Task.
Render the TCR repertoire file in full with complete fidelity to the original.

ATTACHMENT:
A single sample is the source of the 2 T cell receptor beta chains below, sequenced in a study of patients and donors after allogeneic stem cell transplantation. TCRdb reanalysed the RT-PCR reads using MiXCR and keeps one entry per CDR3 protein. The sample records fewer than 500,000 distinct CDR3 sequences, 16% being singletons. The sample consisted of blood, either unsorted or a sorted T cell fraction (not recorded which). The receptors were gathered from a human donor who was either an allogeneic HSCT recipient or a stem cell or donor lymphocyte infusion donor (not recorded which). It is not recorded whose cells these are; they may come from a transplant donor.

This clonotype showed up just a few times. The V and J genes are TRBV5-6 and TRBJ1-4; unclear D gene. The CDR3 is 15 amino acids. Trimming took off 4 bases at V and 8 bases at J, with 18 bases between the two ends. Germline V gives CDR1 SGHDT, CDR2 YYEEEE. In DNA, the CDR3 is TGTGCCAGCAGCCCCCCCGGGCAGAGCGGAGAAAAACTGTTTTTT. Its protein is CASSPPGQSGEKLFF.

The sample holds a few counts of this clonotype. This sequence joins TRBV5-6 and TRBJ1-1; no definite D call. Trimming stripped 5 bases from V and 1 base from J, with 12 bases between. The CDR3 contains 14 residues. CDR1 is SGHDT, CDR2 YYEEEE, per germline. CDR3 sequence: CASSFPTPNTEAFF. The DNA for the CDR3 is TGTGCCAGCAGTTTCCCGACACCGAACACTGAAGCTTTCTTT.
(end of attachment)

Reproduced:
A single sample is the source of the 2 T cell receptor beta chains below, sequenced in a study of patients and donors after allogeneic stem cell transplantation. TCRdb reanalysed the RT-PCR reads using MiXCR and keeps one entry per CDR3 protein. The sample records fewer than 500,000 distinct CDR3 sequences, 16% being singletons. The sample consisted of blood, either unsorted or a sorted T cell fraction (not recorded which). The receptors were gathered from a human donor who was either an allogeneic HSCT recipient or a stem cell or donor lymphocyte infusion donor (not recorded which). It is not recorded whose cells these are; they may come from a transplant donor.

This clonotype showed up just a few times. The V and J genes are TRBV5-6 and TRBJ1-4; unclear D gene. The CDR3 is 15 amino acids. Trimming took off 4 bases at V and 8 bases at J, with 18 bases between the two ends. Germline V gives CDR1 SGHDT, CDR2 YYEEEE. In DNA, the CDR3 is TGTGCCAGCAGCCCCCCCGGGCAGAGCGGAGAAAAACTGTTTTTT. Its protein is CASSPPGQSGEKLFF.

The sample holds a few counts of this clonotype. This sequence joins TRBV5-6 and TRBJ1-1; no definite D call. Trimming stripped 5 bases from V and 1 base from J, with 12 bases between. The CDR3 contains 14 residues. CDR1 is SGHDT, CDR2 YYEEEE, per germline. CDR3 sequence: CASSFPTPNTEAFF. The DNA for the CDR3 is TGTGCCAGCAGTTTCCCGACACCGAACACTGAAGCTTTCTTT.